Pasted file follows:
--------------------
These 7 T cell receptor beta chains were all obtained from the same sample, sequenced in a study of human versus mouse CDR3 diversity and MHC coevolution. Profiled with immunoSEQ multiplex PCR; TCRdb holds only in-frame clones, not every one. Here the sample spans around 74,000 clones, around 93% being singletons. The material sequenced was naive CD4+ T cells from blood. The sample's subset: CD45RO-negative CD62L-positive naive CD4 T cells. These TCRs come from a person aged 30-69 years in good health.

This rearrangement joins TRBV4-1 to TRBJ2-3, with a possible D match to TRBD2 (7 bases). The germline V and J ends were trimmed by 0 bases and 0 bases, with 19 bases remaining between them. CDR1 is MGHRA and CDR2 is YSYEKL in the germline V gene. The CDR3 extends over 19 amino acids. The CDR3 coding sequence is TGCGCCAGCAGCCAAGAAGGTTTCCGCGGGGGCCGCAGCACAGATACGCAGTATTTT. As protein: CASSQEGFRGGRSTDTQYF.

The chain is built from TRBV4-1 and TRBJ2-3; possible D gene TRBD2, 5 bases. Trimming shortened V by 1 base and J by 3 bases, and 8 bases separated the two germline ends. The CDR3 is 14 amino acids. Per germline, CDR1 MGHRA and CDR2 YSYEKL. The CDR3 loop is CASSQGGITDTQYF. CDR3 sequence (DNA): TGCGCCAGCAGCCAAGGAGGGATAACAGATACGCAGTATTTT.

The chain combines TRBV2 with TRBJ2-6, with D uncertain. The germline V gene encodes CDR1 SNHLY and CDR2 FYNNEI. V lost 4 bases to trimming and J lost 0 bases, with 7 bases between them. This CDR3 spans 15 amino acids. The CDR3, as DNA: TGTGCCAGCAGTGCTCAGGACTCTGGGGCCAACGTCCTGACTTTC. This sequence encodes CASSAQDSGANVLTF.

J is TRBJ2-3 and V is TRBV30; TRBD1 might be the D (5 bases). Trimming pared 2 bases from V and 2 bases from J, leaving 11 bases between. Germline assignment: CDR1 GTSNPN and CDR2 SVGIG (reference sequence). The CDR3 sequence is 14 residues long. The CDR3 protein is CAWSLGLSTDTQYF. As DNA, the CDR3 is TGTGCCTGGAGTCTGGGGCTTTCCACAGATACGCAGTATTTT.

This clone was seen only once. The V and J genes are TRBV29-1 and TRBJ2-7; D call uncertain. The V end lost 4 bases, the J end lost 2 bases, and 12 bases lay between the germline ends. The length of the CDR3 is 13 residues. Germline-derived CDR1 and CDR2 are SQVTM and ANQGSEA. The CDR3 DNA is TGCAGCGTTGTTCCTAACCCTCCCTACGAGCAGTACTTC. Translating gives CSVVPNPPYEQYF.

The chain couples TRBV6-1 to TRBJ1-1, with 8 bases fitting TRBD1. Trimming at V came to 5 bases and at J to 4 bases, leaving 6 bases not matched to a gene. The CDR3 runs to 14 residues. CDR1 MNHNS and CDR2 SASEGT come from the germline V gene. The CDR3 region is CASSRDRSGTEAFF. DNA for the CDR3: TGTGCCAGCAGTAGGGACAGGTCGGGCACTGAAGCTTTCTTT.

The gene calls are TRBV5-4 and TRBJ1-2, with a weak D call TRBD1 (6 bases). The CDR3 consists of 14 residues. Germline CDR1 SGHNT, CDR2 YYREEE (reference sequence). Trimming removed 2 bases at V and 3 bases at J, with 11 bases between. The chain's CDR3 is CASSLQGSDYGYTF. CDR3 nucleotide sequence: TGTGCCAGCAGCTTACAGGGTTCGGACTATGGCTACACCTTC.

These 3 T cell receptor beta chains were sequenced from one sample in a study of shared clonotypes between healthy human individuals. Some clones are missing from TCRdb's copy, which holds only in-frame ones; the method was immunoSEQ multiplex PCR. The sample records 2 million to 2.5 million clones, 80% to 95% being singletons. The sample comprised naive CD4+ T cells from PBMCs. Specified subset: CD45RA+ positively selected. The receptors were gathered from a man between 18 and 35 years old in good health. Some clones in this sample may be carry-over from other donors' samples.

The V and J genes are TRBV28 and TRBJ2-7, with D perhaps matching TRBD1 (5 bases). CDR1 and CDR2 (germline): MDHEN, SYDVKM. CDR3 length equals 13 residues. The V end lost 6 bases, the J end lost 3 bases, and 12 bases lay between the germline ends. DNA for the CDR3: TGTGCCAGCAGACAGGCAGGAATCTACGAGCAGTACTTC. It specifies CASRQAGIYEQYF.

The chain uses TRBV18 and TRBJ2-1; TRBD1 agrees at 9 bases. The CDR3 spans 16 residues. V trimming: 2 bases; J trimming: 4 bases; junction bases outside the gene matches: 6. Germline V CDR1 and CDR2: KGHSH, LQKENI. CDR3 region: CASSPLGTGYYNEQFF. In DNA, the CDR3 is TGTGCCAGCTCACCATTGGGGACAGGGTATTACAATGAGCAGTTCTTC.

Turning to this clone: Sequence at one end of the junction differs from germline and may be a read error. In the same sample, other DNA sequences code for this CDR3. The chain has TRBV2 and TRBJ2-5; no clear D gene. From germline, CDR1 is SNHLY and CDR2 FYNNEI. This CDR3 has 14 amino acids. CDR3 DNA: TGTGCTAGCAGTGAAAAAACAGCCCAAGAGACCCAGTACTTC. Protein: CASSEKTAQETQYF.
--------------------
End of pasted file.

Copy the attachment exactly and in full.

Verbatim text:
These 7 T cell receptor beta chains were all obtained from the same sample, sequenced in a study of human versus mouse CDR3 diversity and MHC coevolution. Profiled with immunoSEQ multiplex PCR; TCRdb holds only in-frame clones, not every one. Here the sample spans around 74,000 clones, around 93% being singletons. The material sequenced was naive CD4+ T cells from blood. The sample's subset: CD45RO-negative CD62L-positive naive CD4 T cells. These TCRs come from a person aged 30-69 years in good health.

This rearrangement joins TRBV4-1 to TRBJ2-3, with a possible D match to TRBD2 (7 bases). The germline V and J ends were trimmed by 0 bases and 0 bases, with 19 bases remaining between them. CDR1 is MGHRA and CDR2 is YSYEKL in the germline V gene. The CDR3 extends over 19 amino acids. The CDR3 coding sequence is TGCGCCAGCAGCCAAGAAGGTTTCCGCGGGGGCCGCAGCACAGATACGCAGTATTTT. As protein: CASSQEGFRGGRSTDTQYF.

The chain is built from TRBV4-1 and TRBJ2-3; possible D gene TRBD2, 5 bases. Trimming shortened V by 1 base and J by 3 bases, and 8 bases separated the two germline ends. The CDR3 is 14 amino acids. Per germline, CDR1 MGHRA and CDR2 YSYEKL. The CDR3 loop is CASSQGGITDTQYF. CDR3 sequence (DNA): TGCGCCAGCAGCCAAGGAGGGATAACAGATACGCAGTATTTT.

The chain combines TRBV2 with TRBJ2-6, with D uncertain. The germline V gene encodes CDR1 SNHLY and CDR2 FYNNEI. V lost 4 bases to trimming and J lost 0 bases, with 7 bases between them. This CDR3 spans 15 amino acids. The CDR3, as DNA: TGTGCCAGCAGTGCTCAGGACTCTGGGGCCAACGTCCTGACTTTC. This sequence encodes CASSAQDSGANVLTF.

J is TRBJ2-3 and V is TRBV30; TRBD1 might be the D (5 bases). Trimming pared 2 bases from V and 2 bases from J, leaving 11 bases between. Germline assignment: CDR1 GTSNPN and CDR2 SVGIG (reference sequence). The CDR3 sequence is 14 residues long. The CDR3 protein is CAWSLGLSTDTQYF. As DNA, the CDR3 is TGTGCCTGGAGTCTGGGGCTTTCCACAGATACGCAGTATTTT.

This clone was seen only once. The V and J genes are TRBV29-1 and TRBJ2-7; D call uncertain. The V end lost 4 bases, the J end lost 2 bases, and 12 bases lay between the germline ends. The length of the CDR3 is 13 residues. Germline-derived CDR1 and CDR2 are SQVTM and ANQGSEA. The CDR3 DNA is TGCAGCGTTGTTCCTAACCCTCCCTACGAGCAGTACTTC. Translating gives CSVVPNPPYEQYF.

The chain couples TRBV6-1 to TRBJ1-1, with 8 bases fitting TRBD1. Trimming at V came to 5 bases and at J to 4 bases, leaving 6 bases not matched to a gene. The CDR3 runs to 14 residues. CDR1 MNHNS and CDR2 SASEGT come from the germline V gene. The CDR3 region is CASSRDRSGTEAFF. DNA for the CDR3: TGTGCCAGCAGTAGGGACAGGTCGGGCACTGAAGCTTTCTTT.

The gene calls are TRBV5-4 and TRBJ1-2, with a weak D call TRBD1 (6 bases). The CDR3 consists of 14 residues. Germline CDR1 SGHNT, CDR2 YYREEE (reference sequence). Trimming removed 2 bases at V and 3 bases at J, with 11 bases between. The chain's CDR3 is CASSLQGSDYGYTF. CDR3 nucleotide sequence: TGTGCCAGCAGCTTACAGGGTTCGGACTATGGCTACACCTTC.

These 3 T cell receptor beta chains were sequenced from one sample in a study of shared clonotypes between healthy human individuals. Some clones are missing from TCRdb's copy, which holds only in-frame ones; the method was immunoSEQ multiplex PCR. The sample records 2 million to 2.5 million clones, 80% to 95% being singletons. The sample comprised naive CD4+ T cells from PBMCs. Specified subset: CD45RA+ positively selected. The receptors were gathered from a man between 18 and 35 years old in good health. Some clones in this sample may be carry-over from other donors' samples.

The V and J genes are TRBV28 and TRBJ2-7, with D perhaps matching TRBD1 (5 bases). CDR1 and CDR2 (germline): MDHEN, SYDVKM. CDR3 length equals 13 residues. The V end lost 6 bases, the J end lost 3 bases, and 12 bases lay between the germline ends. DNA for the CDR3: TGTGCCAGCAGACAGGCAGGAATCTACGAGCAGTACTTC. It specifies CASRQAGIYEQYF.

The chain uses TRBV18 and TRBJ2-1; TRBD1 agrees at 9 bases. The CDR3 spans 16 residues. V trimming: 2 bases; J trimming: 4 bases; junction bases outside the gene matches: 6. Germline V CDR1 and CDR2: KGHSH, LQKENI. CDR3 region: CASSPLGTGYYNEQFF. In DNA, the CDR3 is TGTGCCAGCTCACCATTGGGGACAGGGTATTACAATGAGCAGTTCTTC.

Turning to this clone: Sequence at one end of the junction differs from germline and may be a read error. In the same sample, other DNA sequences code for this CDR3. The chain has TRBV2 and TRBJ2-5; no clear D gene. From germline, CDR1 is SNHLY and CDR2 FYNNEI. This CDR3 has 14 amino acids. CDR3 DNA: TGTGCTAGCAGTGAAAAAACAGCCCAAGAGACCCAGTACTTC. Protein: CASSEKTAQETQYF.